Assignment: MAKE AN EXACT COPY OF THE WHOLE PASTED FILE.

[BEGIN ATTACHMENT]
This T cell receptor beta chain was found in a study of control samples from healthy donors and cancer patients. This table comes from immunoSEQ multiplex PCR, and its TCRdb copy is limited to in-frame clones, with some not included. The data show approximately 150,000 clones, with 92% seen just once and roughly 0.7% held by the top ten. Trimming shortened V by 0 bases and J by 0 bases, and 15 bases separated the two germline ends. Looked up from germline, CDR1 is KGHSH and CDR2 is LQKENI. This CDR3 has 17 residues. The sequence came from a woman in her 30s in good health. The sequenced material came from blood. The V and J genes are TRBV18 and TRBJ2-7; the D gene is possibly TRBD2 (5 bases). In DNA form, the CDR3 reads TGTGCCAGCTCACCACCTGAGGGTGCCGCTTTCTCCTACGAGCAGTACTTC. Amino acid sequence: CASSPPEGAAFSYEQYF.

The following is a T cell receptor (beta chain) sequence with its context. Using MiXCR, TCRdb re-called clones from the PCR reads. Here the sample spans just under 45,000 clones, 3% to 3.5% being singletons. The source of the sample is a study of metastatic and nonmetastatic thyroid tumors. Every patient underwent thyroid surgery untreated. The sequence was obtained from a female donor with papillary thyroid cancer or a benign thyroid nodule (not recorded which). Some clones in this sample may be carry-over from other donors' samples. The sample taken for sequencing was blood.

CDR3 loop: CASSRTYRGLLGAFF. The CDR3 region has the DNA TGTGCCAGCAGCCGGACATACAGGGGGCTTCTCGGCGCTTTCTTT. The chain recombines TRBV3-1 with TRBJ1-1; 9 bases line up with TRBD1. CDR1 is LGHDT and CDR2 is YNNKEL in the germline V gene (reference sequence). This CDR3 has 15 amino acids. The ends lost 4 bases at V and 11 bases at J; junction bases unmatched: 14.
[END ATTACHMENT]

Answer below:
This T cell receptor beta chain was found in a study of control samples from healthy donors and cancer patients. This table comes from immunoSEQ multiplex PCR, and its TCRdb copy is limited to in-frame clones, with some not included. The data show approximately 150,000 clones, with 92% seen just once and roughly 0.7% held by the top ten. Trimming shortened V by 0 bases and J by 0 bases, and 15 bases separated the two germline ends. Looked up from germline, CDR1 is KGHSH and CDR2 is LQKENI. This CDR3 has 17 residues. The sequence came from a woman in her 30s in good health. The sequenced material came from blood. The V and J genes are TRBV18 and TRBJ2-7; the D gene is possibly TRBD2 (5 bases). In DNA form, the CDR3 reads TGTGCCAGCTCACCACCTGAGGGTGCCGCTTTCTCCTACGAGCAGTACTTC. Amino acid sequence: CASSPPEGAAFSYEQYF.

The following is a T cell receptor (beta chain) sequence with its context. Using MiXCR, TCRdb re-called clones from the PCR reads. Here the sample spans just under 45,000 clones, 3% to 3.5% being singletons. The source of the sample is a study of metastatic and nonmetastatic thyroid tumors. Every patient underwent thyroid surgery untreated. The sequence was obtained from a female donor with papillary thyroid cancer or a benign thyroid nodule (not recorded which). Some clones in this sample may be carry-over from other donors' samples. The sample taken for sequencing was blood.

CDR3 loop: CASSRTYRGLLGAFF. The CDR3 region has the DNA TGTGCCAGCAGCCGGACATACAGGGGGCTTCTCGGCGCTTTCTTT. The chain recombines TRBV3-1 with TRBJ1-1; 9 bases line up with TRBD1. CDR1 is LGHDT and CDR2 is YNNKEL in the germline V gene (reference sequence). This CDR3 has 15 amino acids. The ends lost 4 bases at V and 11 bases at J; junction bases unmatched: 14.